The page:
Patrick Murray, director of the Monmouth University Polling Institute, has released a statement on Twitter saying that a Monmouth poll distributed earlier this week that made a lot of headlines, as it showed a three-way tie between former Vice President Biden and Sens. Bernie Sanders (D-VT) and Elizabeth Warren (D-MA), is “an outlier.”
Murray maintains that despite using “nearly identical samples to our prior polls” and following the “same methods” as six prior 2020 Democratic primary national polls, the anomalous results were “a product of the uncertainty inherent to the polling process.”
“I understood when we released our poll that the picture it painted diverged from others,” writes Murray. “We could have adjusted the weighting to comport with other polls or we could have simply sat on the numbers, but neither of those actions meet our standards for transparency and disclosure.”
The poll, which was released on Monday, showed Warren and Sanders polling at 20% and Biden polling at 19%.
Shortly after the poll was released, an official for the Biden campaign told the Washington Examiner that the poll shouldn’t be taken seriously because it was “an outlier.” John Anzalone, a pollster for the Biden campaign, told CBS News that “if you’ve been a pollster for a long time, you can smell funky data.”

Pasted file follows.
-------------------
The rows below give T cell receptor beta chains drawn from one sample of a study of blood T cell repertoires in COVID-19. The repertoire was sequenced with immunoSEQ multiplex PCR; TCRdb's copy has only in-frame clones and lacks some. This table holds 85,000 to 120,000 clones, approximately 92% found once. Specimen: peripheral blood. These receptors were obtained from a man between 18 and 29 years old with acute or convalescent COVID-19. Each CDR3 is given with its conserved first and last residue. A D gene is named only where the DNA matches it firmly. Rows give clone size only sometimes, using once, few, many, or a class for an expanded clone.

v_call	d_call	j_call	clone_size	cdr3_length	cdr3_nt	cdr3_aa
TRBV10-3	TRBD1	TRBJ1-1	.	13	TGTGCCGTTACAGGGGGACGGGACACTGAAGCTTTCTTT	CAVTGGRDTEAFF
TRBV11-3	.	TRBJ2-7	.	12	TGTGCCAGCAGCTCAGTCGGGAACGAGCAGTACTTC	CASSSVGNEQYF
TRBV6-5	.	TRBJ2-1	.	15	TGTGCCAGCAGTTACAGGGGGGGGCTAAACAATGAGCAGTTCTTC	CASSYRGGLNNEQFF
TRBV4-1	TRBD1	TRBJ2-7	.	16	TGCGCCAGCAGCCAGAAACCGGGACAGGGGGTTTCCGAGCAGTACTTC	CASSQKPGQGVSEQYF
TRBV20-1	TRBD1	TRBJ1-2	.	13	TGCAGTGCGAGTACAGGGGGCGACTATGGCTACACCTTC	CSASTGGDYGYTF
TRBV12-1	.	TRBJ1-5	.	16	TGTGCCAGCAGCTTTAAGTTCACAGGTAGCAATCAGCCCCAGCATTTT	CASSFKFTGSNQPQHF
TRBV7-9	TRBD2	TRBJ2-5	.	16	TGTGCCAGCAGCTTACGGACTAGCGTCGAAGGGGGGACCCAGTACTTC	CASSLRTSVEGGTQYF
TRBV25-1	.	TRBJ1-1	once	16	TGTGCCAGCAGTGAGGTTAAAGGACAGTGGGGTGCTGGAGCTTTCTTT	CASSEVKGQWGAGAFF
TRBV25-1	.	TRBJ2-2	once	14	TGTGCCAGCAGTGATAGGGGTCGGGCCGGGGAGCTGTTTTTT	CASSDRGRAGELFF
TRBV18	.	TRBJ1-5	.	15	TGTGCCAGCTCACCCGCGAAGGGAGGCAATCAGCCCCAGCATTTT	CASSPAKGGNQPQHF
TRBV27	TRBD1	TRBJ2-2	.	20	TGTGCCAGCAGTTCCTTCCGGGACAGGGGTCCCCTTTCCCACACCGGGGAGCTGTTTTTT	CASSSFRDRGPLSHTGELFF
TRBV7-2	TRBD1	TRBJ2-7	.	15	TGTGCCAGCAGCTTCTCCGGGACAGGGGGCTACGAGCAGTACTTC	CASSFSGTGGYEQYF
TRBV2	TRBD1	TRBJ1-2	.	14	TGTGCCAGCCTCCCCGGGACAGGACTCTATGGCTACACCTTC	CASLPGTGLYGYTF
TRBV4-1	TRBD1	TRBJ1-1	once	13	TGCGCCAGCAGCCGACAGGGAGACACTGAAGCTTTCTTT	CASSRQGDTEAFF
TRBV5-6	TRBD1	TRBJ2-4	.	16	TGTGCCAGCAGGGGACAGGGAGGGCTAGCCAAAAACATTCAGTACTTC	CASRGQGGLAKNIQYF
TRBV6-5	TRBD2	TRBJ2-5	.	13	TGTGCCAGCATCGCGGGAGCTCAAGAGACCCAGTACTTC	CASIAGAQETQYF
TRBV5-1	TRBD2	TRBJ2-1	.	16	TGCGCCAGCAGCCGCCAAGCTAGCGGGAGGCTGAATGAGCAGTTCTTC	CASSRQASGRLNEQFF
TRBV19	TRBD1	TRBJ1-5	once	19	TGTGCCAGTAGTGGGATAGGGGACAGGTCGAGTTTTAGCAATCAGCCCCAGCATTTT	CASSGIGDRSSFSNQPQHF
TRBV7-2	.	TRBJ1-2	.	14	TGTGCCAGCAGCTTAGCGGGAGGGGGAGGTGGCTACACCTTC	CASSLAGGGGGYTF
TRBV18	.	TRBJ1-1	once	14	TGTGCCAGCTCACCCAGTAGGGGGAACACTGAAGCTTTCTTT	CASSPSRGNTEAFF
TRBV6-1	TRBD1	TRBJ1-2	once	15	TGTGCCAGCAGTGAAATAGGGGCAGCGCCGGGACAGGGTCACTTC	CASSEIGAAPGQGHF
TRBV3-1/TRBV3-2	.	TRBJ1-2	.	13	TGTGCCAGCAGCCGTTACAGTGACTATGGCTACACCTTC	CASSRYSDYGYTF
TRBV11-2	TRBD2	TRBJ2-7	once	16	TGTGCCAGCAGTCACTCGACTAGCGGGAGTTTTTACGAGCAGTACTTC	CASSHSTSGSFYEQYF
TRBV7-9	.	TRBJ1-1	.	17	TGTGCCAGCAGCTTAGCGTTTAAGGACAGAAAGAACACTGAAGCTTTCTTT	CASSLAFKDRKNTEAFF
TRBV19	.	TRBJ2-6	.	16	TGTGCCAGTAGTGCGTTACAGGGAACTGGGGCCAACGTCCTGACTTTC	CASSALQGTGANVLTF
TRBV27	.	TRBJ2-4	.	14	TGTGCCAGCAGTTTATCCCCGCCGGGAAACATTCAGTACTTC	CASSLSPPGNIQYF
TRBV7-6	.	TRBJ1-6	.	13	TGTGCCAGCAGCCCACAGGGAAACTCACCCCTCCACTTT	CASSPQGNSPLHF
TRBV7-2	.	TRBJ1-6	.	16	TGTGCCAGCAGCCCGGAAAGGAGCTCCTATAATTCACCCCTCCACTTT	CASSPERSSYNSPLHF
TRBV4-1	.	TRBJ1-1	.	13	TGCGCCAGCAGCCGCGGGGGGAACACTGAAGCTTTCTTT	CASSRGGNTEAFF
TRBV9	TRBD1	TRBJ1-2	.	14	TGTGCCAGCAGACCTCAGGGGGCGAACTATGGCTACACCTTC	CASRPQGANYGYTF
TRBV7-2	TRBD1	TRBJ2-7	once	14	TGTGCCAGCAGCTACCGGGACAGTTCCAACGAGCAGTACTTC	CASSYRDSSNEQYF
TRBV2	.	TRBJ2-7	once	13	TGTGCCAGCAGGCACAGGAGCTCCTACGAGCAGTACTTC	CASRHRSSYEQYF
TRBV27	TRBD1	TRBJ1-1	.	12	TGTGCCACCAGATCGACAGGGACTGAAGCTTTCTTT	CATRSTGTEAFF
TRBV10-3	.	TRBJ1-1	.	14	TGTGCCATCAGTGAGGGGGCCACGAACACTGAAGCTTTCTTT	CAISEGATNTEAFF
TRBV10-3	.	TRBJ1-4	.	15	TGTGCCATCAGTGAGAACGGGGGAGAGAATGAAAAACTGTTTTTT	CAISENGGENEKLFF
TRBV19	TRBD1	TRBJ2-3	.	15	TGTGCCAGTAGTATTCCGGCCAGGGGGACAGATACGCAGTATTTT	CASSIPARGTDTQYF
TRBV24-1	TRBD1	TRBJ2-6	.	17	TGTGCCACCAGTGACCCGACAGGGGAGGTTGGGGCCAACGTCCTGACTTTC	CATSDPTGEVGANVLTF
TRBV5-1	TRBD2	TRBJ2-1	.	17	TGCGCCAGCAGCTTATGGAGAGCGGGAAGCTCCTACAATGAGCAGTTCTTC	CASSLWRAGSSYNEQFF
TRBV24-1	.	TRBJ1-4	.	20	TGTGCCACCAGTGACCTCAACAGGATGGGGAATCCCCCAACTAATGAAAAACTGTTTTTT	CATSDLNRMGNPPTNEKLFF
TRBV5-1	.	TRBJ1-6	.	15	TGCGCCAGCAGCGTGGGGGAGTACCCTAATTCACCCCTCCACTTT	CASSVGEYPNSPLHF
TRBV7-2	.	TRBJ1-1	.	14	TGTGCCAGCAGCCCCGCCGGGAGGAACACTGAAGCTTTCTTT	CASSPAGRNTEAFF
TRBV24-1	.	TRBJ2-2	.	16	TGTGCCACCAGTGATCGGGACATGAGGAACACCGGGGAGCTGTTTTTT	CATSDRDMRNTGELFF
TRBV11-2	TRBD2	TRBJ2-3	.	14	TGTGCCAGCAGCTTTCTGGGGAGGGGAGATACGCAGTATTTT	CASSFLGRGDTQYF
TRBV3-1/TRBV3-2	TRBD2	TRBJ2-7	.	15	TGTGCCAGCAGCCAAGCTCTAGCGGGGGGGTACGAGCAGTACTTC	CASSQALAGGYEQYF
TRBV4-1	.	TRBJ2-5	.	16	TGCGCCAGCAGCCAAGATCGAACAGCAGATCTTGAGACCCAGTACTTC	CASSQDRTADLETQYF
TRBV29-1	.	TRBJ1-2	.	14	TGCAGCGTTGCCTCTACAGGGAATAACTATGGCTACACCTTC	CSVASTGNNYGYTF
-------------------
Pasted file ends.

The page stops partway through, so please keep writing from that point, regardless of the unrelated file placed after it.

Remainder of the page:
The Biden campaign has seen its initial response to the polls justified by two more polls released on Wednesday. One poll, conducted by Quinnipiac University, shows Biden registering at 32% among Democratic and Democratic-leaning voters. Another poll, conducted by USA Today and Suffolk University, reaffirmed Biden’s 32% front-running status.
An Economist-YouGov poll also released Wednesday shows Biden leading the Democratic primary field with 24% support among people who say they will vote in a 2020 Democratic primary or caucus. Also notable, all three polls released on Wednesday show Warren leading Sanders.
The latest round of polls come as Wednesday’s midnight-deadline to qualify for the third Democratic primary debate looms. Currently, ten candidates have qualified, meaning the debate will be limited to a single night, according to CBS News.
Candidate Tom Steyer, who has been a mega-donor for the Democratic Party in the past, barely failed to qualify, reports the New York Times. Steyer entered the primary in July after the first Democratic debate had already taken place.
The next Democratic primary debate will be held on September 12 in Houston, Texas.